DENVER- Today the GOCO board awarded a total of $900,000 to 23 conservation service corps projects across colorado. These grants are part of GOCO’s conservation service corps program, run in partnership with Colorado Youth Corps Association (CYCA) to employ youth corps crews across the state on outdoor recreation and stewardship projects.
CYCA represents a statewide coalition of eight accredited corps that train youth, young adults, and veterans to complete land and water conservation work and gain professional skills. Corps members earn a stipend and an AmeriCorps education award to use toward college or reducing existing student loans.
Since the establishment of GOCO’s youth corps support in 2011, the board has invested nearly $6 million in combined local government and open space purpose funds. This investment has provided 10,078 young adults with the opportunity to participate in 182 projects, complemented by 19,839 hours of environmental and career-building education by sponsoring agencies. In addition, 824 corps-members have earned AmeriCorps Education Awards totaling $1,537,662 with many more current year participants anticipating awards prior to the end of the year.
Corps members play a critical role in the stewardship and maintenance of Colorado’s parks, trails, and open spaces, which continue to experience impacts from high use and visitation during the COVID-19 pandemic. Land managers work with local corps to provide recreational amenities like new campgrounds and trails while also restoring heavily impacted areas.
Funding from this cycle will provide conservation and stewardship support in 18 counties by restoring 50 miles of riverbank corridor, completing 17 miles of trail work, addressing forest health issues on 123 acres, and removing invasive species from 839 acres.
Baker’s Park Trail System- Phase One, $21,780 grant to San Juan County
With the help of GOCO funds, a Southwest Conservation Corps-Four Corners crew will help build the Baker’s Park Trail System, which will include 24 miles of shared-use singletrack for bikers and pedestrians and six miles of one-way trails for mountain biking. Crews will clear corridors, scatter woody debris, and hand finish the work of trails built by the International Mountain Bicycling Association (IMBA) and other professional trail builders. The project, which is a partnership between the Bureau of Land Management, the Town of Silverton, Silverton Singletrack Society, IMBA, and local businesses, offers health and economic benefits, provides recreation opportunities, and fosters community involvement. Partners are set to break ground in spring 2022 with the construction of 10 miles of trail and a trailhead parking lot.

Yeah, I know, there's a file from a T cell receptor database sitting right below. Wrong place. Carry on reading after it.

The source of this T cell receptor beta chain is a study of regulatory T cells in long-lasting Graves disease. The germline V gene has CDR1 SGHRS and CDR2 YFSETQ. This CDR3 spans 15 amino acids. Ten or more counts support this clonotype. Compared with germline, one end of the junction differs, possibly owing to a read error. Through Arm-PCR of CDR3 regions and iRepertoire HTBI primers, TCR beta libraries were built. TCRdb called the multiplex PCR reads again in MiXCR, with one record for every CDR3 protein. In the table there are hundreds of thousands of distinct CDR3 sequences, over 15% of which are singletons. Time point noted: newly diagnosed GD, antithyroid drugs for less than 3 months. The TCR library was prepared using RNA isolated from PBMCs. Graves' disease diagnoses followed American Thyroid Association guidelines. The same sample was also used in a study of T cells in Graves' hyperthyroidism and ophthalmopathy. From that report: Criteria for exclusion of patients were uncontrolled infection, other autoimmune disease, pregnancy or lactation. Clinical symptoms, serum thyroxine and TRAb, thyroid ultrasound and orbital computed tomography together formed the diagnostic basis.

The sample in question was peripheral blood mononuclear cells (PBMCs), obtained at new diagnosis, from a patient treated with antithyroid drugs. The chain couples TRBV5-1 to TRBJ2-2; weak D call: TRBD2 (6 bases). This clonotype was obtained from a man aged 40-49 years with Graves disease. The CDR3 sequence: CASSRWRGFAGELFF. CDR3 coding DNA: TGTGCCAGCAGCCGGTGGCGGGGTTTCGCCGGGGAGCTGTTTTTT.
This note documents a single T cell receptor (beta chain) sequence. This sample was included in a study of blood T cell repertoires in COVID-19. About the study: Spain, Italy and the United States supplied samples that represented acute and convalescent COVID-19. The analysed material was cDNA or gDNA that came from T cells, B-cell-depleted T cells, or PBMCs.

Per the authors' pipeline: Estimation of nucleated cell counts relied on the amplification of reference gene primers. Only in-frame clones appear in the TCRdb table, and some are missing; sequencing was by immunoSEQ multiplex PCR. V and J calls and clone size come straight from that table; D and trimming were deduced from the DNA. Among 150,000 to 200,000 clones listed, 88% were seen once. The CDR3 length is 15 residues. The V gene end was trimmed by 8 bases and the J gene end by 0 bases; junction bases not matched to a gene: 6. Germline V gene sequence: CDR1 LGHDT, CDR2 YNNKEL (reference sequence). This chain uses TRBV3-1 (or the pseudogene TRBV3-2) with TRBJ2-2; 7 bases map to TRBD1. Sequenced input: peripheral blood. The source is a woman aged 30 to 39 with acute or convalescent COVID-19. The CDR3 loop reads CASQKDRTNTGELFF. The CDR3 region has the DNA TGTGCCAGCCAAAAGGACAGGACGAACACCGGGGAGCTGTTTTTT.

Buena Vista Near Town Trail Development & Maintenance Project, $23,310 grant to the Town of Buena Vista
The Barbara “Whipple” Trail is a multi-use trail for hiking, running, biking, and horseback riding which has experienced an increase in use making conditions unsafe and environmentally unstable. With the help of GOCO funds, a Southwest Conservation Corps-Los Valles crew will work for three weeks on restoring the trail, improving its safety, sustainability, and enjoyment for all users.
Crews will also work on the 1.3-mile Walton Loop ADA-compliant trail, and on the construction of a one-mile, single-loop beginner mountain bike TaterTots trail next to it. Both trails will help reduce the number of social trails created while providing improved access to recreation with river views and trails, tennis courts, and high school sports fields nearby.
Dolores River Restoration, $28,350 grant to Mesa County
Mesa County Noxious Weed and Pest Management will hire crews from Western Colorado Conservation Corps for three weeks to conduct four acres of tamarisk removal and 16.5 acres of tamarisk treatments along the Dolores River. Crews will reduce the invasive plant contributing to channel narrowing in the river. The project will improve the overall ecosystem by reducing competition for native species, reducing the risk of fire, and improving habitat for animals. This project will be conducted by the Dolores River Restoration Partnership with leadership from Mesa County, RiversEdge West, Bureau of Land Management, and Southwest Conservation Corps.